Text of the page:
More Discussions for this daf
1. Emes v'Yatziv d'Oraisa 2. Ba'al Keri and reciting Torah 3. Berachos mid'Oraisa
4. Difficult Kal v'Chomer 5. Tevillah for Ba'alas Keri 6. Interrupting in Middle of Tefilah
7. Davening long 8. Rebbi Yochanan 9. Rebbi Yochanan's Kal va'Chomer
10. Correction to Point by Point 11. Emes at the end of Keri'as Shema 12. Praying twice, twice
13. Using a Verse for Multiple Purposes 14. Anusas Aviv 15. Bending when the Tzibur gets to Modim
16. Tefilah on Shabbos 17. Tefilas Nedavah 18. Semuchim
19. Malchus 20. Shemoni Esrei with Tzibur 21. shema or emes viyatziv being derabanan or deoraysa

Asher Breatross asked:

I have the following question about the Gemara on 21a.

Rav Yehuda says that Emes Veyatziv is D'oraisa while Shema is not. The Gemara attempts to disprove this view from the Mishna about a Ba'al Keri. The Mishna says that the Ba'al Keri is Meharher Shma but not Emes Veyatziv. The proof against Rav Yehuda was that if Emes Veyatziv was D'oraisa, the Ba'al Keri should be Meharhar this blessing and not be Meharher Shema. The Gemara asks that since Emes is D'oraisa then one should just think it and skip Shema. The Gemara answers that Shma has two elements while Emes has only one: Shma mentions our acceptance of Hash-m's kingdom and also Yetzias Mitzryim while Emes only mentions the latter.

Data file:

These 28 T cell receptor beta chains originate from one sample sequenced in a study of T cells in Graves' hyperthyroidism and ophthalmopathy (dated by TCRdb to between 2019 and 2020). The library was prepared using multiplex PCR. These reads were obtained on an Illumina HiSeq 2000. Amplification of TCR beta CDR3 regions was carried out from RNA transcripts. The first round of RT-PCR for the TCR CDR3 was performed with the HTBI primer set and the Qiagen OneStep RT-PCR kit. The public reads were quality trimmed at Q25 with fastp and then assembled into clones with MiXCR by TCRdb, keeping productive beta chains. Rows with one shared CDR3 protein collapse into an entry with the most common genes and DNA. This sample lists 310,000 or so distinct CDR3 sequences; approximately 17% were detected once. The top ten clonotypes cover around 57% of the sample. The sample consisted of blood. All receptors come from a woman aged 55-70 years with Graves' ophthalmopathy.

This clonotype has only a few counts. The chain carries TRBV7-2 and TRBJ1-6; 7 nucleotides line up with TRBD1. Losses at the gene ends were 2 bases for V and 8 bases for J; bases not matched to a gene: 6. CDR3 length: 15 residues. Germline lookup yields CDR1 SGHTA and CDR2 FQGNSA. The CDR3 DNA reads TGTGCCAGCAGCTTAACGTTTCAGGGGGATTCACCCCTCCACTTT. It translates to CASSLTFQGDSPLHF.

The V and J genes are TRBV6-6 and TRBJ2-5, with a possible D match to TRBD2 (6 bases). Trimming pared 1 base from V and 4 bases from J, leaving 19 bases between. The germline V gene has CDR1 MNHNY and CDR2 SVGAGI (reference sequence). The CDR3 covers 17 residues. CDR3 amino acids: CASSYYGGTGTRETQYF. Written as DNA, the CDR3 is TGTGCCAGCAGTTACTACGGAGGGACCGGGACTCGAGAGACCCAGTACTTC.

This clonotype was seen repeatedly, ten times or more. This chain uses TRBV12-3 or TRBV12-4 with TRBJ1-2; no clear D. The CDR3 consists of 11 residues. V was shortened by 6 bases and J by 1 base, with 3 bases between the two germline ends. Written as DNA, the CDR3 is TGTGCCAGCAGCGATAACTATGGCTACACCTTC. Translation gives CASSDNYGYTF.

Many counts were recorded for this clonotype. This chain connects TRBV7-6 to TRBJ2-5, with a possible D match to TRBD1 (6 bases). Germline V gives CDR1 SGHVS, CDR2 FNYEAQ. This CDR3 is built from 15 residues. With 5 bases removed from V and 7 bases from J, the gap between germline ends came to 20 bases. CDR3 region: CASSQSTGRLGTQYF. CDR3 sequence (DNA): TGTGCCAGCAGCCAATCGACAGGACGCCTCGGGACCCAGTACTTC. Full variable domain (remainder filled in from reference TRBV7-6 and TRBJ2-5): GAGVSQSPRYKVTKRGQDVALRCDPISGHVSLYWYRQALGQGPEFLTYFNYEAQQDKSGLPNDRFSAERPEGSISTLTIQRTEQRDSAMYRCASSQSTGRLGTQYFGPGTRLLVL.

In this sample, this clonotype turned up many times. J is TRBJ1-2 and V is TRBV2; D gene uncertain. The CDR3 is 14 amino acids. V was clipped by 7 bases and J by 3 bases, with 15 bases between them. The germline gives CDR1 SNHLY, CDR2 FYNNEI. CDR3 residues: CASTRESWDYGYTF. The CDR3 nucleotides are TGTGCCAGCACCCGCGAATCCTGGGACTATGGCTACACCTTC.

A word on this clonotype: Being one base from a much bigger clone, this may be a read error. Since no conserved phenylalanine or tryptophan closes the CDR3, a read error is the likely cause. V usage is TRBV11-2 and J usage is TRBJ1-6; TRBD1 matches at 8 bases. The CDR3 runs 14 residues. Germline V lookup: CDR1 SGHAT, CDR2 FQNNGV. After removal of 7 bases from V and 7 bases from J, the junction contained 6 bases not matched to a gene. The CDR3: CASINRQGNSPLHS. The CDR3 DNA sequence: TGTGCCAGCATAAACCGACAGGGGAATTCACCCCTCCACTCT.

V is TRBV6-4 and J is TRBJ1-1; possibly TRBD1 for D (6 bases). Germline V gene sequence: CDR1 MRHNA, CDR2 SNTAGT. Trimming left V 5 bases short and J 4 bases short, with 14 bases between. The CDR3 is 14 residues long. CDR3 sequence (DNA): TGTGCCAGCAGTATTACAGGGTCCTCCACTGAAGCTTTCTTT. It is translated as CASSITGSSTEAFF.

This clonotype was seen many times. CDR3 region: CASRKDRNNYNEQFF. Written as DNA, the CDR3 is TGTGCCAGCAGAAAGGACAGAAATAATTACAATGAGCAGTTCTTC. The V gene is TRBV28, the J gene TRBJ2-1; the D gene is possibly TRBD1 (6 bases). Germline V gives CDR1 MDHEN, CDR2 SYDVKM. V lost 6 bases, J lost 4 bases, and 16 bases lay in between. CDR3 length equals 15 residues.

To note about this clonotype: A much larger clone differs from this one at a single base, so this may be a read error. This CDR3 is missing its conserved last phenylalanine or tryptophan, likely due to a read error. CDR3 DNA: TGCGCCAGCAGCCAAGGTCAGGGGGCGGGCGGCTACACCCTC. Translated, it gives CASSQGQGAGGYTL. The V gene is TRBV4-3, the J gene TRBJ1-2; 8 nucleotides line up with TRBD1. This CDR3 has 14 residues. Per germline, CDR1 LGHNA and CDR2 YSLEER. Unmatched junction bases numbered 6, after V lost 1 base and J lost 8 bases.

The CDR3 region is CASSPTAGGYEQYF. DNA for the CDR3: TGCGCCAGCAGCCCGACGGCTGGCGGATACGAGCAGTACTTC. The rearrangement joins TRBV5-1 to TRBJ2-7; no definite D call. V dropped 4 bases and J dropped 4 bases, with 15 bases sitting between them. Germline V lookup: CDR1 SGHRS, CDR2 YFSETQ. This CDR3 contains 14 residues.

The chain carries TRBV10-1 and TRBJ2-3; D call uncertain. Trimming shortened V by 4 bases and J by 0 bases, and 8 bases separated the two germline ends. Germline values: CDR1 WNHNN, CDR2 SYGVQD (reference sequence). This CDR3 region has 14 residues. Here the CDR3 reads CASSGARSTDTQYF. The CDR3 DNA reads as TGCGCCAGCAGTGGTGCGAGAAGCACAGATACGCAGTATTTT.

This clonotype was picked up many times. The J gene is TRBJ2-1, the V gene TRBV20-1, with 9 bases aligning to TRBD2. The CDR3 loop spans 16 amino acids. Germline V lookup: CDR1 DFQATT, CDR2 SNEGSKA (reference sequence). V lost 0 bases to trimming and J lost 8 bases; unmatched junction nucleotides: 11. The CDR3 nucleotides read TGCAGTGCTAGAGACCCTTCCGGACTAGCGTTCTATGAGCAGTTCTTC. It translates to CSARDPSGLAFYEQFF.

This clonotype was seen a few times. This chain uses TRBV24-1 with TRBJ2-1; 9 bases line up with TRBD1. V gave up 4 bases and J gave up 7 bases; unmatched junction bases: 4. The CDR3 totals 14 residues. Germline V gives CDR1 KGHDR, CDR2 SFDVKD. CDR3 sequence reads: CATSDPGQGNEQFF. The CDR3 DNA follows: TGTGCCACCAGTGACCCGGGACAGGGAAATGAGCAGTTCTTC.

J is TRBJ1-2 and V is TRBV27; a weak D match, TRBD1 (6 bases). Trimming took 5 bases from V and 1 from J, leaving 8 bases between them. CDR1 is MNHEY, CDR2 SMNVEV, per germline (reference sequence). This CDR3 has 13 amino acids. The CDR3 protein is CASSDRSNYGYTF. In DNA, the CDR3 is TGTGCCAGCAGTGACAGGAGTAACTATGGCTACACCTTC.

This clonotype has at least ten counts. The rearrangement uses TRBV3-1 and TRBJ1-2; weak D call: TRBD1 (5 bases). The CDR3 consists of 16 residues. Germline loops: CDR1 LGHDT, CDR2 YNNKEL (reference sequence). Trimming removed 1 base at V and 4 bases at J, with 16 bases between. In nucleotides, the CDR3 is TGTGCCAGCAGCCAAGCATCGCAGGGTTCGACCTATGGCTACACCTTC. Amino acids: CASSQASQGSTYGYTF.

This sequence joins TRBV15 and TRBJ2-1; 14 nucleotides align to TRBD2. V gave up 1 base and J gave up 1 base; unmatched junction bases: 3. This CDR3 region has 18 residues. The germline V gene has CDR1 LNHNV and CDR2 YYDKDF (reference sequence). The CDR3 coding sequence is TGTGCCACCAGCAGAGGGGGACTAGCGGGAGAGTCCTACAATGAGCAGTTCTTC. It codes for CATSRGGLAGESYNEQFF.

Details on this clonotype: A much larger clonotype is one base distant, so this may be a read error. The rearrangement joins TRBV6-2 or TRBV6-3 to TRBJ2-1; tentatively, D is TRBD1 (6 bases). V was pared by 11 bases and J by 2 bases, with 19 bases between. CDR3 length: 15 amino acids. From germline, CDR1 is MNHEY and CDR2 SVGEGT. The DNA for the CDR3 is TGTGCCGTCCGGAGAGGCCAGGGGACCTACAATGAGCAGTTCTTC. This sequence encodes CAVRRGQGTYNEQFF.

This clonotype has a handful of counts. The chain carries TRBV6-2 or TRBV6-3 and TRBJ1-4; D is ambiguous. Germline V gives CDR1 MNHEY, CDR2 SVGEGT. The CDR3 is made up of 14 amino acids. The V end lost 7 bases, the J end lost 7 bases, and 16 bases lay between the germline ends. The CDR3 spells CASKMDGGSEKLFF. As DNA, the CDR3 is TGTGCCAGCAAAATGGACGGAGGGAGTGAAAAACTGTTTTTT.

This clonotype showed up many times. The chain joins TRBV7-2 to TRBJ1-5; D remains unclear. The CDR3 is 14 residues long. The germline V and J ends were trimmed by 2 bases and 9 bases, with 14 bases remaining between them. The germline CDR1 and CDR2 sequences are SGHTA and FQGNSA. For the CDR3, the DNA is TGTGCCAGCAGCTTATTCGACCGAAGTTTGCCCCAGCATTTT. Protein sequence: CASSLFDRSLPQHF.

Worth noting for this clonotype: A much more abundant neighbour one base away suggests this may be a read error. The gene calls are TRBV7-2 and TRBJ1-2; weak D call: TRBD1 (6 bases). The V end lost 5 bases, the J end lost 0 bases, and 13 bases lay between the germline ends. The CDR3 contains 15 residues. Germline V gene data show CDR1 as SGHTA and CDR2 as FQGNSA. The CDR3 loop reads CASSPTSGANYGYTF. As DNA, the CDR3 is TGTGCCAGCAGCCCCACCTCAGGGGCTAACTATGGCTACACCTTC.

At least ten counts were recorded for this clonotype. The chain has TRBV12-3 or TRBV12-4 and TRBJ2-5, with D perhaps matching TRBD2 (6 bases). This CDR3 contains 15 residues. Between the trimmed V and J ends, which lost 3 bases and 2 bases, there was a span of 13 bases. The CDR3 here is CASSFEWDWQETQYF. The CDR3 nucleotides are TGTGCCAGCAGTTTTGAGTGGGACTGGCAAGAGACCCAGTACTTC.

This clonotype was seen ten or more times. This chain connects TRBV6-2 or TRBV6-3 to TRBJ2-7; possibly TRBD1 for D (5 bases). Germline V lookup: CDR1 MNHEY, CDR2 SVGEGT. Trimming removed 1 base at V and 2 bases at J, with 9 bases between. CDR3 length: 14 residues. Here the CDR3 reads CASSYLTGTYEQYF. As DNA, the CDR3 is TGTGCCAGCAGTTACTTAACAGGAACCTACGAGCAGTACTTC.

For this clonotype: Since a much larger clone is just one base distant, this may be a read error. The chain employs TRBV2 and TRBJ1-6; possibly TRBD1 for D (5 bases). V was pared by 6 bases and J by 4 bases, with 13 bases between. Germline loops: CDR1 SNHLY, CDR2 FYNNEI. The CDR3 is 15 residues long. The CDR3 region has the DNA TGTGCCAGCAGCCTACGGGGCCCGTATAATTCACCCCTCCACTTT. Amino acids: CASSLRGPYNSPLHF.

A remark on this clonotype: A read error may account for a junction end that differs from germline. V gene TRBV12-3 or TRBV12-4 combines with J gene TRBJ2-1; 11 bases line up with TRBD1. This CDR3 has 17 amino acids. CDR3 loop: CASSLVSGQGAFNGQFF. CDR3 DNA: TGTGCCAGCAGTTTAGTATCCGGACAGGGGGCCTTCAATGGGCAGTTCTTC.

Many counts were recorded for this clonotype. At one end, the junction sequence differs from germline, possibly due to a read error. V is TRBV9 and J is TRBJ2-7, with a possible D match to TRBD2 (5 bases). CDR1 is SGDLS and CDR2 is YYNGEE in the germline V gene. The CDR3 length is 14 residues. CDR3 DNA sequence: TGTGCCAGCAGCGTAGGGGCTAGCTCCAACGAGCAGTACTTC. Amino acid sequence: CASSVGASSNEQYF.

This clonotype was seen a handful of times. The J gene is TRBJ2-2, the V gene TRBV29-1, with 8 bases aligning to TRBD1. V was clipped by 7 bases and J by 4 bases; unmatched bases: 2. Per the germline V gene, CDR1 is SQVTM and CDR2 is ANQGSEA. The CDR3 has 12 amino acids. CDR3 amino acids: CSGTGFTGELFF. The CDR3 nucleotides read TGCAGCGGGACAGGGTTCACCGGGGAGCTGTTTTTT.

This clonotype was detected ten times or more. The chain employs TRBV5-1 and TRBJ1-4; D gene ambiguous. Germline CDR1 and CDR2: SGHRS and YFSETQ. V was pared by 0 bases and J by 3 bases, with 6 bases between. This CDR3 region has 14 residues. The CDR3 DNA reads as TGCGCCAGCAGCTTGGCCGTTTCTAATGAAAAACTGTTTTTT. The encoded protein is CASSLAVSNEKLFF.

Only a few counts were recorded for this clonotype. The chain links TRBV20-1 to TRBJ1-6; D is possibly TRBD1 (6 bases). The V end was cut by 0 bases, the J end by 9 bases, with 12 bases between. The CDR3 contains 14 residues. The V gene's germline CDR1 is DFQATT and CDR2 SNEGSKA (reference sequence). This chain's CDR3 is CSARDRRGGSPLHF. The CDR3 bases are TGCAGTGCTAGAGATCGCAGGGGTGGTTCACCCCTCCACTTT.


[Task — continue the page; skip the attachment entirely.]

My question is the following: Being that one is not Meharher Emes because it only contains one element, how does that answer the question for since Emes is D'Oraisa, it should take precedence over Shema, according to Rav Yehuda, which is only D'Rabanan! Or do we say that even though Shema is only D'Rabanan, according to Rav Yehuda, it is superior because it has both elements. But that raises another question: Are we to say that the D'Rabanan (which has two elements) is superior to the D'oraisa (namely Emes). I would have thought it would be the other way around!

I look forward to your answer.

The Kollel replies:

When the Gemara says that Emes v'Yatziv is d'Oraisa, it does not mean that there is a Mitzvah in the Torah to say the blessing of Emes v'Yatziv per se. Rather, it means that the contents of Emes v'Yatziv are d'Oraisa -- namely, the Mitzvah to mention Yetzi'as Mitzrayim.

When the Gemara says that Shema is d'Rabanan, it is referring to the original text of the Shema, which was comprised only of the first two paragraphs and not the third (which contains Yetzi'as Mitzrayim), as the Gemara pointed out earlier (14b). Thus, the actual requirement to say the Shema is only d'Rabanan according to Rav Yehudah.

However, when one recites the third paragraph of the Shema, one fulfills his d'Oraisa obligation to mention Yetzi'as Mitzrayim, and Emes v'Yatziv consequently becomes only d'Rabanan.

This is what the Gemara means when it says that the Mishnah requires a Ba'al Keri to be Meharher the Shema and not Emes v'Yatziv because the Shema has two elements; it fulfills the Torah obligation to mention Yetzi'as Mitzrayim, and even though Emes v'Yatziv would accomplish the same thing, the Shema has the second element of the acceptance of Hash-m's sovereignty.